Birth Control Campaign Raising Eyebrows on Campus

      September 21, 2011 11:26

      Advertisements aimed at raising awareness of birth control among university students are raising eyebrows at campuses across the country for being too "in your face" and praising the virtues of contraceptive pills.


      One ad, placed in the lady's restroom at one university, reads, "Are you still worried about spending the night with him? Now, all you need is some practical knowledge and an honest conversation!" The poster, part of the ongoing Wise Woman Campaign, aims to get young people to visit the organization's blog.


      As part of the campaign, hosted by the Korean Association of Obstetricians and Gynecologists, eight teams of university students were asked to submit ideas to promote birth control over a two-month period from August to October.


      The teams are entitled to receive up to W2 million (US$1=W1,152) to carry out activities promoting awareness of safe sex, while the winner will get W10 million in prize money and an internship opportunity.


      The students are evaluated based on how creatively and successfully they promote their ideas, with many placing ads on Facebook pages and creating blogs.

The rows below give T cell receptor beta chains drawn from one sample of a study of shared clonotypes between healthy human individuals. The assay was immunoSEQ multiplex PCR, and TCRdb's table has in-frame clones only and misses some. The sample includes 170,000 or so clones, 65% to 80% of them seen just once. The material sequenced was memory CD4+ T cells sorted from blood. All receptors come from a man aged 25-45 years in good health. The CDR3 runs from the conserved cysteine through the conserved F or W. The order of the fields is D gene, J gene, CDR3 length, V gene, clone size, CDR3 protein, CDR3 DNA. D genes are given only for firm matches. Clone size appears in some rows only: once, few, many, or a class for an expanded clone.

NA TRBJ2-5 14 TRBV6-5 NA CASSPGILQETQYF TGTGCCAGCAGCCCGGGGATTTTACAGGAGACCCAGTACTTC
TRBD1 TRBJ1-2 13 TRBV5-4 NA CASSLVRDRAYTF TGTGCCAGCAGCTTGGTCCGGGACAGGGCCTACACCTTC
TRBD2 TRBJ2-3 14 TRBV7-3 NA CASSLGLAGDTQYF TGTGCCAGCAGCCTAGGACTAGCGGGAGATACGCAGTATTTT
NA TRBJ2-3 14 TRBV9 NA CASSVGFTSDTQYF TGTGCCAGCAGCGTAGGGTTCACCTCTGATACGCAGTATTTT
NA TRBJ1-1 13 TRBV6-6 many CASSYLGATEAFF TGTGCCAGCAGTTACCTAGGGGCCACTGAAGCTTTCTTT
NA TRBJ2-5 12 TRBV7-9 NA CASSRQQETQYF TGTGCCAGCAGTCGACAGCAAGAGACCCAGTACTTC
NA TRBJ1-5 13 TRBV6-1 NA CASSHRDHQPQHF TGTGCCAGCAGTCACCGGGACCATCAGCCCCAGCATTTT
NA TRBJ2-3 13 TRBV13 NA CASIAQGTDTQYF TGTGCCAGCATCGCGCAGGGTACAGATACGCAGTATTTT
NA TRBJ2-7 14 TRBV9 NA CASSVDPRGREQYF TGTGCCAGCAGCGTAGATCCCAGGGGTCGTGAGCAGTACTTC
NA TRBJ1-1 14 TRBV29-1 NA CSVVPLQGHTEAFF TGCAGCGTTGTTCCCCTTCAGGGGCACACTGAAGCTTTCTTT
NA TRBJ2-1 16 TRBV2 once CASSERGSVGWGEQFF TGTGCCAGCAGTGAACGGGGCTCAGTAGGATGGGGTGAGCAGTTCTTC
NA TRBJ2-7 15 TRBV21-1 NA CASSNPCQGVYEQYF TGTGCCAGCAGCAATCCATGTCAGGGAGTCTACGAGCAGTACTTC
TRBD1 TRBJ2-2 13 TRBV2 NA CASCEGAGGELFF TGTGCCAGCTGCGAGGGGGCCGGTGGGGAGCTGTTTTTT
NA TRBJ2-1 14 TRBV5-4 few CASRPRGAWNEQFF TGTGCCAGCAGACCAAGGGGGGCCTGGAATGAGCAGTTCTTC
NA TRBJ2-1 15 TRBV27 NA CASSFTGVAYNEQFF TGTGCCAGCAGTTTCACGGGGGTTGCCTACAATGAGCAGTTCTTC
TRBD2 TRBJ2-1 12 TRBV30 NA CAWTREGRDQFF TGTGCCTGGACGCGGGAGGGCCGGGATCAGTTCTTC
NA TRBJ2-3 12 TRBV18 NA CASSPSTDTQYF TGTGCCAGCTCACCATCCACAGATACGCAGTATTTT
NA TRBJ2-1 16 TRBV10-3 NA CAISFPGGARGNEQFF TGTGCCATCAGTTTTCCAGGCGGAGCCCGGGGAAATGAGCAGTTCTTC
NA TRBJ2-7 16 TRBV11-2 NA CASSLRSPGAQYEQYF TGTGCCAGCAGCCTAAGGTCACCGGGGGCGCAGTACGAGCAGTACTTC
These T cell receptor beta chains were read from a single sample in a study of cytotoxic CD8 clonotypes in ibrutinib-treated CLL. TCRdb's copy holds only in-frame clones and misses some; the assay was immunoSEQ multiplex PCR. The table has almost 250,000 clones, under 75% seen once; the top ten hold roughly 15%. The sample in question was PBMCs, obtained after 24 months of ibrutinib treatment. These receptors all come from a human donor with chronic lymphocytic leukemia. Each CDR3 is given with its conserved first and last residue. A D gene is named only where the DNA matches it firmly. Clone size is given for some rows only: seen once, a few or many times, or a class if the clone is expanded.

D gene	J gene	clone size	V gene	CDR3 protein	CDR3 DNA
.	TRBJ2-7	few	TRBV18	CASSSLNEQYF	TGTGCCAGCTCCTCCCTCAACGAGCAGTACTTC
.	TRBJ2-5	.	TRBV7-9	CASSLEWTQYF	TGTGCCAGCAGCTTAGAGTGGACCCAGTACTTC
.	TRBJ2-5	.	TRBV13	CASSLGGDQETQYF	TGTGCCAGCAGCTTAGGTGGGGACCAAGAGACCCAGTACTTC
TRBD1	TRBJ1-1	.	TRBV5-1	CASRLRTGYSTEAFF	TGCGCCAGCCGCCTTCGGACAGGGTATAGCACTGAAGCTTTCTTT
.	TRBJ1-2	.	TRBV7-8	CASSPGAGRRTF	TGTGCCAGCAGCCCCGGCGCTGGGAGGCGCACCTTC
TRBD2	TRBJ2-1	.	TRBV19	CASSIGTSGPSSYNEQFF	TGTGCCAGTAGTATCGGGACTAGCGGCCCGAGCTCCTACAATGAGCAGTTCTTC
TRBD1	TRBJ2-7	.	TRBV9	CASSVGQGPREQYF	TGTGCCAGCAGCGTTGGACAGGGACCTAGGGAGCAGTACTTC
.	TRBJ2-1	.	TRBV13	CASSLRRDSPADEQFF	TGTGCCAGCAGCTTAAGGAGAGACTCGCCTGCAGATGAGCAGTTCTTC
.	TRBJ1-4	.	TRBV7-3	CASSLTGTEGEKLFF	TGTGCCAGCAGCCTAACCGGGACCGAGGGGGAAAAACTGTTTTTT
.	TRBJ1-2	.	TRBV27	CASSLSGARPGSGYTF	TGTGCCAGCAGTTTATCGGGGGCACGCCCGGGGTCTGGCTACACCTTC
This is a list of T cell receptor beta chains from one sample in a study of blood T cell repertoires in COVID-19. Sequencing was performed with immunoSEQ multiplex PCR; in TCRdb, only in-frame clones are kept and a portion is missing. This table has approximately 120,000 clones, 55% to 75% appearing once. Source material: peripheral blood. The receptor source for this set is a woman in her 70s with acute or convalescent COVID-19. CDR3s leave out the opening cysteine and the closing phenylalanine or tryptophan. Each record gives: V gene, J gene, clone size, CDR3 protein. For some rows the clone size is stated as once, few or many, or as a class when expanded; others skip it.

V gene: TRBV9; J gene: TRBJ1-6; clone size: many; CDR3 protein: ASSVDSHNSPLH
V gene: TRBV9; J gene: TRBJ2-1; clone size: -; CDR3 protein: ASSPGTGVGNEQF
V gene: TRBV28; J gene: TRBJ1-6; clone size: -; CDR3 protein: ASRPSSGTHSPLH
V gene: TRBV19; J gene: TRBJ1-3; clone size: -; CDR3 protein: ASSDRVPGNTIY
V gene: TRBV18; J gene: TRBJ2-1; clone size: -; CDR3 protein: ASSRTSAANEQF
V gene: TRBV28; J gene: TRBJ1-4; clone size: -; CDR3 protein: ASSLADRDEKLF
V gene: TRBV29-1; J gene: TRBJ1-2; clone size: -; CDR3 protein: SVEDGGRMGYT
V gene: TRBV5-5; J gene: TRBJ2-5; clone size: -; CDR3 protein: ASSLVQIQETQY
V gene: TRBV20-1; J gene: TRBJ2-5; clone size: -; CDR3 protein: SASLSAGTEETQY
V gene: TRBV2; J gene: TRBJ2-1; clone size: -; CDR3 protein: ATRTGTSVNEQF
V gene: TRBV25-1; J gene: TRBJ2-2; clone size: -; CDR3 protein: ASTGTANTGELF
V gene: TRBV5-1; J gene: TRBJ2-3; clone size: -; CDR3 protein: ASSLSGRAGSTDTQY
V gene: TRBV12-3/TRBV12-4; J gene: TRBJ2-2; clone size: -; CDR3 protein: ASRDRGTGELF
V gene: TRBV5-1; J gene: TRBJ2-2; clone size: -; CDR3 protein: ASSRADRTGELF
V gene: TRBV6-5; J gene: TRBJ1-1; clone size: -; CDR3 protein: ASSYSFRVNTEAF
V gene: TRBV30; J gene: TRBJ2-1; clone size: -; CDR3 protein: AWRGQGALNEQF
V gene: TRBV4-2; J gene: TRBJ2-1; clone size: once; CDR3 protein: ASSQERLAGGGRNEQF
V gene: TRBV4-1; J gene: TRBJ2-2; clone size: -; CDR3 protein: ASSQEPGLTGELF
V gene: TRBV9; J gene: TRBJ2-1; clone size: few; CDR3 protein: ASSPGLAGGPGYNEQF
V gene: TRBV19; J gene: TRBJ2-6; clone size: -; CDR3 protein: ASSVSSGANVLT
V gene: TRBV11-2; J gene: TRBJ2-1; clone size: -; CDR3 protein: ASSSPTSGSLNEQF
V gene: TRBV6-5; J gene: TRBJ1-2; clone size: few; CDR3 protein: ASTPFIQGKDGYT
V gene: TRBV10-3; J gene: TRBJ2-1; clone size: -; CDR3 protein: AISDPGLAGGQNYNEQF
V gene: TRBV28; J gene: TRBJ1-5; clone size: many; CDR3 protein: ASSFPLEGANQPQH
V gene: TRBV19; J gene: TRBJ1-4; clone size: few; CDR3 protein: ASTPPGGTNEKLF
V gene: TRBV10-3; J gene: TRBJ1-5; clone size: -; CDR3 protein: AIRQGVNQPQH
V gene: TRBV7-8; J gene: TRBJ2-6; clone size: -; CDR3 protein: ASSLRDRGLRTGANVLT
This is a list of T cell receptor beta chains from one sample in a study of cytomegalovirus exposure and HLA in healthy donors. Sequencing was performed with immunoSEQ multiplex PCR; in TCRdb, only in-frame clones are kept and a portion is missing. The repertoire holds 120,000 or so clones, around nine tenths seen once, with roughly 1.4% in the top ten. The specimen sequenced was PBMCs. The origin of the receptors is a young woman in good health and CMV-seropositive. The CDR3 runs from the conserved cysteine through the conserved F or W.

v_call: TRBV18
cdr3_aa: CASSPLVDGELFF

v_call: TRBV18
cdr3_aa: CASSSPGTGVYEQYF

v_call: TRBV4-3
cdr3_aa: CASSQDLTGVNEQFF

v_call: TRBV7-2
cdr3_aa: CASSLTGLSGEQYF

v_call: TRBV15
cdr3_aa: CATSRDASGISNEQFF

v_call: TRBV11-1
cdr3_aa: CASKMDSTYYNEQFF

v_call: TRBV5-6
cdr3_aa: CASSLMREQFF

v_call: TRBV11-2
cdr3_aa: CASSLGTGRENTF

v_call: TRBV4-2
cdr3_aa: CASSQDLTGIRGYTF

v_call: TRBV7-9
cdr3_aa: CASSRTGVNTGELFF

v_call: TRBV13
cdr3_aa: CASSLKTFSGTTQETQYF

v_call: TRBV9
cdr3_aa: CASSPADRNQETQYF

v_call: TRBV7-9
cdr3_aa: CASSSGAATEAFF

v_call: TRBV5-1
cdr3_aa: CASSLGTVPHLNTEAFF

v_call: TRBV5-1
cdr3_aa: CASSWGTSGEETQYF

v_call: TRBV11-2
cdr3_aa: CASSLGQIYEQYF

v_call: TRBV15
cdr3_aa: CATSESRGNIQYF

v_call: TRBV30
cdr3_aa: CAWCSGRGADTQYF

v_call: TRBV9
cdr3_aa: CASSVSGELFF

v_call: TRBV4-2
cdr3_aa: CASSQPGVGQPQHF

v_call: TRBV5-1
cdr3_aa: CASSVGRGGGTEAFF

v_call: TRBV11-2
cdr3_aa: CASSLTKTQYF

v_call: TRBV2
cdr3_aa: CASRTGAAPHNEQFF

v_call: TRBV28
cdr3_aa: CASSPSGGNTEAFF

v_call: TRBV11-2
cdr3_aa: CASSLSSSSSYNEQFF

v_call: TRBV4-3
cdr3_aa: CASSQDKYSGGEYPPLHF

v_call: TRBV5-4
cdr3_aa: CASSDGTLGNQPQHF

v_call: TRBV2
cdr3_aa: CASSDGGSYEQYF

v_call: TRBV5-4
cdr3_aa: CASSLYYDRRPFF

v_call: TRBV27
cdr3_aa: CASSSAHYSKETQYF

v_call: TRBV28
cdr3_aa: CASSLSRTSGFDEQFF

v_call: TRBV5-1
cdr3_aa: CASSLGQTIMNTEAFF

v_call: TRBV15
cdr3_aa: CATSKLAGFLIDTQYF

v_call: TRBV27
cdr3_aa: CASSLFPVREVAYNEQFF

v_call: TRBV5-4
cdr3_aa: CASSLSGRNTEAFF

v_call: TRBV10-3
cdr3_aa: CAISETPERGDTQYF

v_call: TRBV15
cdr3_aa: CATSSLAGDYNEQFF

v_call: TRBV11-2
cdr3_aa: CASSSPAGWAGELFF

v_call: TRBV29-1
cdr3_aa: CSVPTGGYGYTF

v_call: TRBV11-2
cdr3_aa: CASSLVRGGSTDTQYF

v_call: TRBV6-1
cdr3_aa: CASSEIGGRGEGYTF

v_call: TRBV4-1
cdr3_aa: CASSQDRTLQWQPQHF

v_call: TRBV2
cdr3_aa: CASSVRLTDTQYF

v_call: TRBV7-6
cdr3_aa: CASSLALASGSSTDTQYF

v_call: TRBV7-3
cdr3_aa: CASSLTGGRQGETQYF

The ads have been criticized for being too racy as the competition intensifies. One carries an article about the rising number of university couples living together and features the caption: "Take birth control pills and you can have a healthy sex life with your partner."


      Some of the posters go so far as to extol the virtues of birth control pills, claiming that they ease acne symptoms and make users' skin cleaner. One Internet blog says the pills are not harmful and can lower the risk of intestinal and ovarian cancer, as well as help prevent cysts in the uterus and inflammation of the joints.


      Students who saw the ads showed mixed responses. One female student said, "They make me feel uncomfortable, because they seem to cast a positive light on premarital cohabitation or extramarital affairs."


      But others thought they served a useful purpose. "Times have changed and I think effective ads need to appeal to younger people," said another young lady.


      The KAOG said, "We began the campaign as we have noticed that the sexually active population is getting younger and younger. In advanced countries, high school students are already taught how to avoid pregnancy."


      Choi Young-shik, a professor at Yonsei University medical school, said, "We cannot treat birth control pills as an absolutely safe form of medication. Some parts of the campaign are going too far."

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